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RBI Inspection of Urban Co-operative Banks under B.R.

Act 1949 (AACS)

Deputy General Manager & MOF
CAB Pune
Reserve Bank of India


Urban cooperative credit societies organized on

community basis
Lending operations confined to meeting the
consumption oriented credit needs of their
There was no well defined concept of UCB

Reserve Bank of India

Growth and Development

1931 to 1966
Various committees and study groups commended
the working of the UCBs in extending support to
the micro agencies to whom the commercial
banking sector was quite wary of lending.

Despite absence of State support (unlike its

counter part viz. agricultural cooperative credit
sector) the UCB sector as a whole registered a
fairly good rate of progress.

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Gaining Importance

Economic boom created by the World War II

The urban co-operative banking sector received
tremendous impetus and started diversifying its
credit portfolio, branching out from meeting
traditional consumption oriented credit needs to
catering to the needs of artisans, small businessmen
and small traders.

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Background. Cont.

Steady growth in volume of deposits and significant

increase in the operations of the UCBs led to the
demand for extension of deposit insurance.
Bitter experience of failure of Palai Central Bank in
early 1960s.
Call for depositor protection in the cooperative
sector gained ground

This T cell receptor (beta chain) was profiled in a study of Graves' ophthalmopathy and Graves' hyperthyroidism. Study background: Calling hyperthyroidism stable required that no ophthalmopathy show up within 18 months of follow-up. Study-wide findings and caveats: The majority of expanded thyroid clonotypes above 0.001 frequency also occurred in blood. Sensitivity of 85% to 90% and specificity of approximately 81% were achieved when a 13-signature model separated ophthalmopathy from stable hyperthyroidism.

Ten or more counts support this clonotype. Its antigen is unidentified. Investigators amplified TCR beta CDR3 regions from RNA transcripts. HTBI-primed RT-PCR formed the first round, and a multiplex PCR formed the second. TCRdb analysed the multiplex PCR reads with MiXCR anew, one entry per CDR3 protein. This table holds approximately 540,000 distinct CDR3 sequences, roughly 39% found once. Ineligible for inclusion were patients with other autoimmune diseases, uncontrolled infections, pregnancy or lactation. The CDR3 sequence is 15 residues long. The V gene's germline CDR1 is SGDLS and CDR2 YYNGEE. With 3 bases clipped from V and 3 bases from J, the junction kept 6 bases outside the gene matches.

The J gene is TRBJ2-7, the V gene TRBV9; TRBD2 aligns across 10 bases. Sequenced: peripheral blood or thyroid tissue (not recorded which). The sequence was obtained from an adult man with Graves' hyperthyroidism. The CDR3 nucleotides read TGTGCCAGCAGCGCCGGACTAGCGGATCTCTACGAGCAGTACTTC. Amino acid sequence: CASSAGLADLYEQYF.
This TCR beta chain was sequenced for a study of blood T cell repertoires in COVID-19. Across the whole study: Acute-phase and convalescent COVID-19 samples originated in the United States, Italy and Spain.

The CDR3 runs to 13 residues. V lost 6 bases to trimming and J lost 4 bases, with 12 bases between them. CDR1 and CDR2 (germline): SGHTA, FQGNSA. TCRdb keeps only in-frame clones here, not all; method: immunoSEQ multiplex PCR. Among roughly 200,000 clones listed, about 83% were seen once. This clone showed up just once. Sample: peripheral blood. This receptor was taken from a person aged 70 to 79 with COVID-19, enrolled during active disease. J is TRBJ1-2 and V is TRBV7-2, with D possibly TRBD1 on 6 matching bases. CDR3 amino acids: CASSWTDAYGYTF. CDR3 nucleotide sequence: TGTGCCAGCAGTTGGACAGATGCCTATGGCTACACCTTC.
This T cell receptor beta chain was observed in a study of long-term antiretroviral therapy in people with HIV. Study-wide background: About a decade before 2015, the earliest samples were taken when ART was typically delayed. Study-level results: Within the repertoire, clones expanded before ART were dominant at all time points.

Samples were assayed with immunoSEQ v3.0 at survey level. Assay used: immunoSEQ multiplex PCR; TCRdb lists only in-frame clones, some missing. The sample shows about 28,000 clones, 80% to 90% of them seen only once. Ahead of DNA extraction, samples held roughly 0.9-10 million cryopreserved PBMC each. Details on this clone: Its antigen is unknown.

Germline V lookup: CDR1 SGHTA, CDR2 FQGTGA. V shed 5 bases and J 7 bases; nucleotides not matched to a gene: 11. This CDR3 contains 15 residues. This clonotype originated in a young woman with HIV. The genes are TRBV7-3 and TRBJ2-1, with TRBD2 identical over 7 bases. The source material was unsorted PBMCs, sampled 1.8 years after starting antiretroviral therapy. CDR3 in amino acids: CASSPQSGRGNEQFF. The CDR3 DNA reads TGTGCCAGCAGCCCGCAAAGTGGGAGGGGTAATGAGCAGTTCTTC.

Can there be some of protection to the depositors
upto a certain amount?
Can the DICGC play this role?
DICGC is an organization under RBI- Does RBI need
to have some sort of control?
Reserve Bank of India

Amendment to B.R. Act 1966


of deposit insurance presupposes certain

control over UCBs by the RBI.
Some provisions of the BR Act,1949 were made
applicable to the UCBs in March 1966 after intense
deliberations among the State Governments, RBI and the
Government of India.
Sec 56 added to the act and some portions of the B.R. Act
1949 made applicable to Cooperative Banks through this
The cooperative banks came under dual control of the
RBI and the State Governments
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Relevant sections of B.R. Act 1949

Section 56 The RBI exercises its regulatory,

supervisory and developmental control on UCBs
through the applicability of select provisions of the
parent Act through this Sec
Section 5(ccv) Definition of UCBs - UCBs as a
Cooperative Society, other than a primary
agricultural credit society, the principal business of
which is to conduct banking business, the paid-up
share capital of which is not less than Rs. 1 lakh, and
the bye-laws of which do not permit any other
cooperative society as its member. However, if a
Cooperative Bank has subscribed to the share capital
of such cooperative society out of funds provided by
the State Government then it can become a member
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Relevant provisions of B.R. Act 1949

Section 11 Minimum Paid-up Share Capital

The minimum paid-up share capital required for
UCBs to carry out banking business is Rs. 1 lakh.
Section 18 Cash Reserve Non-Scheduled UCBs
are required to maintain Cash Reserve Ratio on a
daily basis in the following assets
Section 20 Restriction on Loans and Advances
No UCBs are allowed to grant unsecured loans and
advances Directors and to any firms where any of
the Directors is having interest. Presently there is a
complete ban on loans and advances to Directors
and their relatives.
Section 22 and 23 Bank and Branch Licensing
of UCBs
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Relevant provisions of the B.R. Act 1949

Section 24 Statutory Liquidity Ratio - Every UCB

(scheduled/non-scheduled) is required to maintain
liquid assets in the form of cash, gold or
unencumbered approved securities which should not
be less than 25 per cent of the total of its demand and
time liabilities.
Section 29 Account and Balance Sheet At the
end of each year UCBs are required to prepare
balance-sheet and profit and loss account as on the
last working day of the year in the forms set out in